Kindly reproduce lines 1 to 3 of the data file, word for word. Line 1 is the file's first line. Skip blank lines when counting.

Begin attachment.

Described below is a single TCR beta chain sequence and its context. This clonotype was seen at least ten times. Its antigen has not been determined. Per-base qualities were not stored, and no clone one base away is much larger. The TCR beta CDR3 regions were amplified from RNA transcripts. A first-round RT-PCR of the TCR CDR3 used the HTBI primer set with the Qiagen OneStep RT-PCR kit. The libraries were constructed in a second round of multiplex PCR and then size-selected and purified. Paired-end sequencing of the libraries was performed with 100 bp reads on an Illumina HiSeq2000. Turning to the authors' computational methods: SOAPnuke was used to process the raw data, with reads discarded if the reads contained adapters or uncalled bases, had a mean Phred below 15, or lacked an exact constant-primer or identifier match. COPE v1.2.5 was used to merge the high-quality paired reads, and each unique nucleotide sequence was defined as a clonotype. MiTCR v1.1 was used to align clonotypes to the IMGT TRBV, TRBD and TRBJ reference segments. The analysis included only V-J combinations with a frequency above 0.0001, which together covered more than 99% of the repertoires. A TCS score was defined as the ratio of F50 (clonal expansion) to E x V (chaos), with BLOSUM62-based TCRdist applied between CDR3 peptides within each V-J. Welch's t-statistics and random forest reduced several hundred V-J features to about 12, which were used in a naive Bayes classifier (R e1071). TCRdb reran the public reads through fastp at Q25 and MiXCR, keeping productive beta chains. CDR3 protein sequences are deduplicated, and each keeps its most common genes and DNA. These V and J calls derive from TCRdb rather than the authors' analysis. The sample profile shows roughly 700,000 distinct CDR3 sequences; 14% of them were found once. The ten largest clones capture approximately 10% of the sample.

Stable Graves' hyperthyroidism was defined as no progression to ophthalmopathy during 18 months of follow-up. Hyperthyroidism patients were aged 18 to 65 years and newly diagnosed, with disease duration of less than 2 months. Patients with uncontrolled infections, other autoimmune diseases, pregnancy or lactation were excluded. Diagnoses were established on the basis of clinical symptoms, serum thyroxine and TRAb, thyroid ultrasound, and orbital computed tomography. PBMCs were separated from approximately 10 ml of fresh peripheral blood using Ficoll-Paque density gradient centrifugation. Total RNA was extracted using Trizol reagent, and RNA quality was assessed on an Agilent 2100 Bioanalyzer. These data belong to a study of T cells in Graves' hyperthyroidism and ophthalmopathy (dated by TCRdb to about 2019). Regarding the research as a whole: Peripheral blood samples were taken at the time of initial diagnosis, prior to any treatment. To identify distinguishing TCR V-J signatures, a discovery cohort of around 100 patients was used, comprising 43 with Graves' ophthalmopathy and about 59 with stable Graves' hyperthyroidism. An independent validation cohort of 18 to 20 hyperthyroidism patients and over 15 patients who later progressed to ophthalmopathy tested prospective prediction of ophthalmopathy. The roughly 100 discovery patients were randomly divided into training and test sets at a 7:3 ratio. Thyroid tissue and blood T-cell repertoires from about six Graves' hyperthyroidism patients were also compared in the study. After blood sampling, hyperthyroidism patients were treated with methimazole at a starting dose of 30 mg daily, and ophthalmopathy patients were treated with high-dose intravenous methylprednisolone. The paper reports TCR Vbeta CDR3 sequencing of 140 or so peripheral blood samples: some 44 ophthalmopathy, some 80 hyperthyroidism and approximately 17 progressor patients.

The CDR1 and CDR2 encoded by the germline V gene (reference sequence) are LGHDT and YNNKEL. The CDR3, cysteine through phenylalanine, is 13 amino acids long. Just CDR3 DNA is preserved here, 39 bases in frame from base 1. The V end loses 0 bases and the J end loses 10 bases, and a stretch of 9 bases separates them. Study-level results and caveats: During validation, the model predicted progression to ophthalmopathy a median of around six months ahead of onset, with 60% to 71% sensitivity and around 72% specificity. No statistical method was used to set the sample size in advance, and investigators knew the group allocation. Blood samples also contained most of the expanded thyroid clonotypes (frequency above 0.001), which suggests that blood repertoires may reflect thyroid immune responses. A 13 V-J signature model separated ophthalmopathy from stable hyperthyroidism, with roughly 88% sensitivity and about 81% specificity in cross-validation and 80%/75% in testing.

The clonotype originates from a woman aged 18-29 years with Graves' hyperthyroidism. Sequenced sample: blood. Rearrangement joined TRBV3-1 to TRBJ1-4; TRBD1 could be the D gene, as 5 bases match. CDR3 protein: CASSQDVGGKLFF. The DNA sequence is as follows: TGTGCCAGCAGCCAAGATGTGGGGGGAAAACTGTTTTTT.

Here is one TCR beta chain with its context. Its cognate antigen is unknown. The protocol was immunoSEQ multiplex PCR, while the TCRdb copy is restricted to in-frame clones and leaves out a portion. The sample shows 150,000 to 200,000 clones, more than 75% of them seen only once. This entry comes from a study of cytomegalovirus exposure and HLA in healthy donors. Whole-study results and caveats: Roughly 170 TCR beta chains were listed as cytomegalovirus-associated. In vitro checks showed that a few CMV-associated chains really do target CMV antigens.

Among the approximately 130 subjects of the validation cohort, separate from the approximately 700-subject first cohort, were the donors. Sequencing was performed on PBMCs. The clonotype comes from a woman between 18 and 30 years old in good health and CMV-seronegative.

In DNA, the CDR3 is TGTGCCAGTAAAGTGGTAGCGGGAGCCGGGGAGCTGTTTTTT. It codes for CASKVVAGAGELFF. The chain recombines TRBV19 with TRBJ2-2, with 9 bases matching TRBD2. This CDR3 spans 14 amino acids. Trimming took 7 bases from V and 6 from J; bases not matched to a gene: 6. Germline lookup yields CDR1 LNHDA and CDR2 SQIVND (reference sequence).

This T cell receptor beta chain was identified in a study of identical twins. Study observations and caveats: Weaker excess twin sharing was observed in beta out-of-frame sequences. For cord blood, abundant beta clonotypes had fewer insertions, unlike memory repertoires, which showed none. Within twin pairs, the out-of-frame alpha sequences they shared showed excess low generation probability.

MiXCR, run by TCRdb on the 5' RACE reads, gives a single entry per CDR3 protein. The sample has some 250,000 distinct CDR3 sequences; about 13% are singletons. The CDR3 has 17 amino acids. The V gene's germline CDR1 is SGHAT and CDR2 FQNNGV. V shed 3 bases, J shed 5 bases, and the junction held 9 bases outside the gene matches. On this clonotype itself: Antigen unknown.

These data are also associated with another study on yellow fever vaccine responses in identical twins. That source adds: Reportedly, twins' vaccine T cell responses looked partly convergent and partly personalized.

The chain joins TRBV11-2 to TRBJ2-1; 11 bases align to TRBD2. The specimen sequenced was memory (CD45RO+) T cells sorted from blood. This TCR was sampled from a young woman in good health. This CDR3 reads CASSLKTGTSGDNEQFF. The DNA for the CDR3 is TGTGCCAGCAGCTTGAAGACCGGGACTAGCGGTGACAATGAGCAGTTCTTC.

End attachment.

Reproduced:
Described below is a single TCR beta chain sequence and its context. This clonotype was seen at least ten times. Its antigen has not been determined. Per-base qualities were not stored, and no clone one base away is much larger. The TCR beta CDR3 regions were amplified from RNA transcripts. A first-round RT-PCR of the TCR CDR3 used the HTBI primer set with the Qiagen OneStep RT-PCR kit. The libraries were constructed in a second round of multiplex PCR and then size-selected and purified. Paired-end sequencing of the libraries was performed with 100 bp reads on an Illumina HiSeq2000. Turning to the authors' computational methods: SOAPnuke was used to process the raw data, with reads discarded if the reads contained adapters or uncalled bases, had a mean Phred below 15, or lacked an exact constant-primer or identifier match. COPE v1.2.5 was used to merge the high-quality paired reads, and each unique nucleotide sequence was defined as a clonotype. MiTCR v1.1 was used to align clonotypes to the IMGT TRBV, TRBD and TRBJ reference segments. The analysis included only V-J combinations with a frequency above 0.0001, which together covered more than 99% of the repertoires. A TCS score was defined as the ratio of F50 (clonal expansion) to E x V (chaos), with BLOSUM62-based TCRdist applied between CDR3 peptides within each V-J. Welch's t-statistics and random forest reduced several hundred V-J features to about 12, which were used in a naive Bayes classifier (R e1071). TCRdb reran the public reads through fastp at Q25 and MiXCR, keeping productive beta chains. CDR3 protein sequences are deduplicated, and each keeps its most common genes and DNA. These V and J calls derive from TCRdb rather than the authors' analysis. The sample profile shows roughly 700,000 distinct CDR3 sequences; 14% of them were found once. The ten largest clones capture approximately 10% of the sample.

Stable Graves' hyperthyroidism was defined as no progression to ophthalmopathy during 18 months of follow-up. Hyperthyroidism patients were aged 18 to 65 years and newly diagnosed, with disease duration of less than 2 months. Patients with uncontrolled infections, other autoimmune diseases, pregnancy or lactation were excluded. Diagnoses were established on the basis of clinical symptoms, serum thyroxine and TRAb, thyroid ultrasound, and orbital computed tomography. PBMCs were separated from approximately 10 ml of fresh peripheral blood using Ficoll-Paque density gradient centrifugation. Total RNA was extracted using Trizol reagent, and RNA quality was assessed on an Agilent 2100 Bioanalyzer. These data belong to a study of T cells in Graves' hyperthyroidism and ophthalmopathy (dated by TCRdb to about 2019). Regarding the research as a whole: Peripheral blood samples were taken at the time of initial diagnosis, prior to any treatment. To identify distinguishing TCR V-J signatures, a discovery cohort of around 100 patients was used, comprising 43 with Graves' ophthalmopathy and about 59 with stable Graves' hyperthyroidism. An independent validation cohort of 18 to 20 hyperthyroidism patients and over 15 patients who later progressed to ophthalmopathy tested prospective prediction of ophthalmopathy. The roughly 100 discovery patients were randomly divided into training and test sets at a 7:3 ratio. Thyroid tissue and blood T-cell repertoires from about six Graves' hyperthyroidism patients were also compared in the study. After blood sampling, hyperthyroidism patients were treated with methimazole at a starting dose of 30 mg daily, and ophthalmopathy patients were treated with high-dose intravenous methylprednisolone. The paper reports TCR Vbeta CDR3 sequencing of 140 or so peripheral blood samples: some 44 ophthalmopathy, some 80 hyperthyroidism and approximately 17 progressor patients.

The CDR1 and CDR2 encoded by the germline V gene (reference sequence) are LGHDT and YNNKEL. The CDR3, cysteine through phenylalanine, is 13 amino acids long. Just CDR3 DNA is preserved here, 39 bases in frame from base 1. The V end loses 0 bases and the J end loses 10 bases, and a stretch of 9 bases separates them. Study-level results and caveats: During validation, the model predicted progression to ophthalmopathy a median of around six months ahead of onset, with 60% to 71% sensitivity and around 72% specificity. No statistical method was used to set the sample size in advance, and investigators knew the group allocation. Blood samples also contained most of the expanded thyroid clonotypes (frequency above 0.001), which suggests that blood repertoires may reflect thyroid immune responses. A 13 V-J signature model separated ophthalmopathy from stable hyperthyroidism, with roughly 88% sensitivity and about 81% specificity in cross-validation and 80%/75% in testing.